A large section of United’s fan base is going full throttle with the ‘#GlazerOut and #WoodwardOut’ campaign. The Glazers have reportedly taken out north of £750 million from the club to repay their debt. At the same time, United have spent around £1 billion on new signings across four separate managers with completely different philosophies. But before Solskjær’s arrival, their spending had been directionless. Solskjær reset the team culture and brought in a youth policy — Cavani is an aberration, a mentor to the likes of Marcus Rashford, Mason Greenwood and Anthony Martial. Solskjær’s signings so far have had been effective, although Maguire looks a different player following the Mykonos incident, where he was arrested by the Greek police.

United need a director of football, someone like Marc Overmars, who, along with Edwin van der Sar, is working wonders at Ajax. The director of football works as a bridge between the manager and the board. He sets the transfer policy, flips through the pages of his contact books, negotiates with the footballers and their agents and ensures that the club has right players in the right places. He also ensures that transfer dealings are smooth, without paying over the odds. That United have been dithering on appointing a director of football attests their inaction. Or maybe, Woodward doesn’t want to cede control.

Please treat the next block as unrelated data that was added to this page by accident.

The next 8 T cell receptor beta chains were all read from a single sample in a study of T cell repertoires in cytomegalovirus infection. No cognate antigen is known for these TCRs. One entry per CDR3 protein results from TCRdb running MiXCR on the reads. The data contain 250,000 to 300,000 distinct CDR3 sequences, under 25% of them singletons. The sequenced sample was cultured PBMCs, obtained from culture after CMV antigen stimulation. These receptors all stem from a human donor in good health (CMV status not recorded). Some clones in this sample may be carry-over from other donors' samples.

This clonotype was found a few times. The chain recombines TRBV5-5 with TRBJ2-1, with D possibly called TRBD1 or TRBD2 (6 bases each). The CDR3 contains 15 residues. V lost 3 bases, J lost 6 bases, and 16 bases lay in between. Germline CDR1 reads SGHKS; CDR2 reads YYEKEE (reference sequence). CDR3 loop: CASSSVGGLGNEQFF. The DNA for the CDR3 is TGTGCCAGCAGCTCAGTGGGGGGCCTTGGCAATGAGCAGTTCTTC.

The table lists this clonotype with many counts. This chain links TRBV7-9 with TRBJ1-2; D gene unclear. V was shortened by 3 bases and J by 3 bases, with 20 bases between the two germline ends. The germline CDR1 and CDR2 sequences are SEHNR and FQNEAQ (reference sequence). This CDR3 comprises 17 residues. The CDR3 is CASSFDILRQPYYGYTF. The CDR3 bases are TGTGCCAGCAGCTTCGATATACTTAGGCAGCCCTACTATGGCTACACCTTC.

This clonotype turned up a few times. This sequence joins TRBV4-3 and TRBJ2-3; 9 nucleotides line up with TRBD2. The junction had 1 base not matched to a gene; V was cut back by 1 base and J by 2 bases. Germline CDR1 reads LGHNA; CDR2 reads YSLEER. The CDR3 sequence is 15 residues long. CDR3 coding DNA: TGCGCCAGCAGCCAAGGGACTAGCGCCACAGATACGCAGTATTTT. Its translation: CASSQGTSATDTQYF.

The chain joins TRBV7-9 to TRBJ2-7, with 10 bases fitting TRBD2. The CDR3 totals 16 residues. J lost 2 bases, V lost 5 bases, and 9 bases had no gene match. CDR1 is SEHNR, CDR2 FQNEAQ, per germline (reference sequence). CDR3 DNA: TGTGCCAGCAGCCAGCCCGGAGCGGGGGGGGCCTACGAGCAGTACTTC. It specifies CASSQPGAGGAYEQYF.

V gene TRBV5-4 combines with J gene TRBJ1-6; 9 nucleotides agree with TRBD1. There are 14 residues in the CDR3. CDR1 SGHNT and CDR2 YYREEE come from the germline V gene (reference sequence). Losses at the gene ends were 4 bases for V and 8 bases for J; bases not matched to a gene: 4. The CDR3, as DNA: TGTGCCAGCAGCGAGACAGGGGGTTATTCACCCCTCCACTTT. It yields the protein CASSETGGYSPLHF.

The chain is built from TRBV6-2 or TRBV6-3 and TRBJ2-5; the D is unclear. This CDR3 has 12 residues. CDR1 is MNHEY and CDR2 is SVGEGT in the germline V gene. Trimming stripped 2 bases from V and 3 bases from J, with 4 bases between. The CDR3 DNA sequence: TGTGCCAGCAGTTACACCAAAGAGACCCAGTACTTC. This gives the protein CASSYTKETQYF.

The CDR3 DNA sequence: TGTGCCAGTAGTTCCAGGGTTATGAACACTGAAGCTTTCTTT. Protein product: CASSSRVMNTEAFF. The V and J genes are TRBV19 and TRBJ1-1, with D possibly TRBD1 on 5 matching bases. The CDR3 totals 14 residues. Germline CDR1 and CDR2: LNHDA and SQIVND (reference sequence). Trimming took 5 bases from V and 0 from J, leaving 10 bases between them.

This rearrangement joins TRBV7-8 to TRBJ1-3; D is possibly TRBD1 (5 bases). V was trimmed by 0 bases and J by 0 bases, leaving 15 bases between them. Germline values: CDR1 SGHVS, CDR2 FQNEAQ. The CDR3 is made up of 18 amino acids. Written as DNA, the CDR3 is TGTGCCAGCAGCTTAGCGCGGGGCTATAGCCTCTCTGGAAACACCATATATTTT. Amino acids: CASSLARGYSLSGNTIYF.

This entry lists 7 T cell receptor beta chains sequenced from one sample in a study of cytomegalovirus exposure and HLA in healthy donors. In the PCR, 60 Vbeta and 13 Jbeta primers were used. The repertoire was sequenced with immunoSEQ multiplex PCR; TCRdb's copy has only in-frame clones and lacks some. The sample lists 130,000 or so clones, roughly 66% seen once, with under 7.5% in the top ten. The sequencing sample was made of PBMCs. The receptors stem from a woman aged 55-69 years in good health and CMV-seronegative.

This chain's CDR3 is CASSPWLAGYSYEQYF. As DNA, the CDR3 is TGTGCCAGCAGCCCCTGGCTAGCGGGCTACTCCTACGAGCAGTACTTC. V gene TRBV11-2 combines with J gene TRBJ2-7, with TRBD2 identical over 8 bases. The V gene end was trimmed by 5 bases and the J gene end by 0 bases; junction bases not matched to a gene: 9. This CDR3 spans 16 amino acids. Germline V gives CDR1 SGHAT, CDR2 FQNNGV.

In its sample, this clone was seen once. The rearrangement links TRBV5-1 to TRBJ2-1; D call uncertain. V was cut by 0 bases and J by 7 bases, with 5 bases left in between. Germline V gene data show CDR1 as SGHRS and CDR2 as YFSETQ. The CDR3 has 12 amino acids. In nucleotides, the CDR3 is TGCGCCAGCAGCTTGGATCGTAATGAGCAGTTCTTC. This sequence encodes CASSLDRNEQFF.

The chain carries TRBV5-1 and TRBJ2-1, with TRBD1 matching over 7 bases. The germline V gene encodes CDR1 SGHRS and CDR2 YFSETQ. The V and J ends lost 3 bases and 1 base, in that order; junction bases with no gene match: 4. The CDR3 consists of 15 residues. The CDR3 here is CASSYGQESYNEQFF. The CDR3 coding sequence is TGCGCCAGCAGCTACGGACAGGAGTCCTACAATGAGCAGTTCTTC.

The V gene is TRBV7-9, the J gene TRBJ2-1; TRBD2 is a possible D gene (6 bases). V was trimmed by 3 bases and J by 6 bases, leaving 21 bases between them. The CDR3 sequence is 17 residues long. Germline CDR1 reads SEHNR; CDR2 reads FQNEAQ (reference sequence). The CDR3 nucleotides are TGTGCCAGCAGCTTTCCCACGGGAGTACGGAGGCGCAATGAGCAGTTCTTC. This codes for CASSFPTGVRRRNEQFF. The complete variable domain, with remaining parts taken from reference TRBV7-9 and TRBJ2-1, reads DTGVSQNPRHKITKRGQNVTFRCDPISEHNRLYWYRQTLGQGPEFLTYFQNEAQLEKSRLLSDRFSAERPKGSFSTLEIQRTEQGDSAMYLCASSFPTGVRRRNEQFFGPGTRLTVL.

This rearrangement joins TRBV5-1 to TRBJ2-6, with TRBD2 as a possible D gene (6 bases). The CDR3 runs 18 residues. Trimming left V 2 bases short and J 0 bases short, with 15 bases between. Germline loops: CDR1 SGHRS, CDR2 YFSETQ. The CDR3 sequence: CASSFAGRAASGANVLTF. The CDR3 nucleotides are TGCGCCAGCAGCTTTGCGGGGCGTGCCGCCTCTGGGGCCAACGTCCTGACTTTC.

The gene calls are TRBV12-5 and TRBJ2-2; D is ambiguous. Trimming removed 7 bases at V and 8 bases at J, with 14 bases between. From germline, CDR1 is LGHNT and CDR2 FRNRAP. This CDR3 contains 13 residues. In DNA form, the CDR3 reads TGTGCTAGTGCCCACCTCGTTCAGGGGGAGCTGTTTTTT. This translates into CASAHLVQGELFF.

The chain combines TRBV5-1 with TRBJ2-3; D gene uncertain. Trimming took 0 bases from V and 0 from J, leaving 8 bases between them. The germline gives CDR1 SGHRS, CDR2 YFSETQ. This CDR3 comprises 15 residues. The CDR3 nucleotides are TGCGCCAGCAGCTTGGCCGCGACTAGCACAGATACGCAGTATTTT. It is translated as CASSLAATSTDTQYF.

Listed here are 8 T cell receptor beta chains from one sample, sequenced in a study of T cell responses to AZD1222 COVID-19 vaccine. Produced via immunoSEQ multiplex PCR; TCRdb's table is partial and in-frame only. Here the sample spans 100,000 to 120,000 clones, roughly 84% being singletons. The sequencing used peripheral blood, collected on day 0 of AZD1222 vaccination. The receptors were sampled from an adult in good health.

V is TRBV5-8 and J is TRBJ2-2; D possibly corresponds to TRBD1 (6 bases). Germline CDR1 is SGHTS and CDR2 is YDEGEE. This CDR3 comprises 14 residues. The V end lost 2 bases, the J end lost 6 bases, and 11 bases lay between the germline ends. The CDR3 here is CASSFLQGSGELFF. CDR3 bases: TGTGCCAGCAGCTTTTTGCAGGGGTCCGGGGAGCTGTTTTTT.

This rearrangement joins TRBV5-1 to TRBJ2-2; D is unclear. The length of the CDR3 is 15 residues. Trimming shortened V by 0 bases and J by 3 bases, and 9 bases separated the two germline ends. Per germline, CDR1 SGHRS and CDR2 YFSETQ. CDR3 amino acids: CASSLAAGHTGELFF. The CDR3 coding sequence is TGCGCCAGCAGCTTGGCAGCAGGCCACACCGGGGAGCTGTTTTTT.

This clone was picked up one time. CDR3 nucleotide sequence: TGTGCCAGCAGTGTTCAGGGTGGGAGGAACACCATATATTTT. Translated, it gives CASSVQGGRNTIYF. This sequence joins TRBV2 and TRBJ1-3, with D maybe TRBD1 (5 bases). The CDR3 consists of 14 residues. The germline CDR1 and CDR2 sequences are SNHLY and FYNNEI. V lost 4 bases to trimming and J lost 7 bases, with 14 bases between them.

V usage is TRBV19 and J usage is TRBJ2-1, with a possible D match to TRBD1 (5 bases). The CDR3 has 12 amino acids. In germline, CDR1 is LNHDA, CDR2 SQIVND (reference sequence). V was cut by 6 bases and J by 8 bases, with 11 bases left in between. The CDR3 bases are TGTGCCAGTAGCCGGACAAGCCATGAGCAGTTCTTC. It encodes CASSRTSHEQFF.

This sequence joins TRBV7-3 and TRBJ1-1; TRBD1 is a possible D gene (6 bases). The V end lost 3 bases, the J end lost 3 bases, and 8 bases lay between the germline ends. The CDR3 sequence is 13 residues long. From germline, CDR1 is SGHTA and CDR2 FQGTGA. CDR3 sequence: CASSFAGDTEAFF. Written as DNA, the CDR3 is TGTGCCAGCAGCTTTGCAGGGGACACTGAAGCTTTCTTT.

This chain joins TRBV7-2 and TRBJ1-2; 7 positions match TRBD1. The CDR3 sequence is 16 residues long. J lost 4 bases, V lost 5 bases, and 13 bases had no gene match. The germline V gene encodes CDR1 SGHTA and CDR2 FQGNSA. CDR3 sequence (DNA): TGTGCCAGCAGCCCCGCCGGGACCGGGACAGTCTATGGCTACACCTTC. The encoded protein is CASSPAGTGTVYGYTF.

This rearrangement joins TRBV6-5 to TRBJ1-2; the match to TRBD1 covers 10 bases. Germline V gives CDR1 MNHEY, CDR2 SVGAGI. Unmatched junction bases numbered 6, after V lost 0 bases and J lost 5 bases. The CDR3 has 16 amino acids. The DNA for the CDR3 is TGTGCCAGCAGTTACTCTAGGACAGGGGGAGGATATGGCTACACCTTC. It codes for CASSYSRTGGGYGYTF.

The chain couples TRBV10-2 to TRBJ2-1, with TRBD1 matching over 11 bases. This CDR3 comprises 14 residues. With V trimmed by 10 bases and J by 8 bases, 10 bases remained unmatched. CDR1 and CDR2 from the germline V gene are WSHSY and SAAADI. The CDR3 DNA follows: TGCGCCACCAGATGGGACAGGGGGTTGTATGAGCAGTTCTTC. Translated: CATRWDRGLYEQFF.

Between 2005 — when the Glazers took over — and 2013 United, though, were winning. But that was down to Sir Alex Ferguson’s managerial genius. Between 2005-06 and 2012-13, United won five league titles — three on the spin — and a Champions League crown. Even after selling Cristiano Ronaldo, they reached back-to-back Champions League finals. Sir Alex had the ability to take a sad song and make it extraordinary, to paraphrase The Beatles. He was the greatest of them all.

Is Solskjær the right man to take the team forward? The United board has invested heavily — in excess of £250 million on players — on the Norwegian. The team had a season of progress last term. Solskjær is liked by the players. Even after the Spurs humiliation, he didn’t throw his players under the bus. He is a good man, an honest trier. Jose Mourinho exposed his tactical shortcomings, the way he exploited United’s defensive vulnerability— Maguire and Shaw, and very little defensive protection from Rashford and Maguire. Solskjær didn’t have a counter-plan. He will be under pressure to take the team to next level this season.

United have a ready-made replacement in Mauricio Pochettino.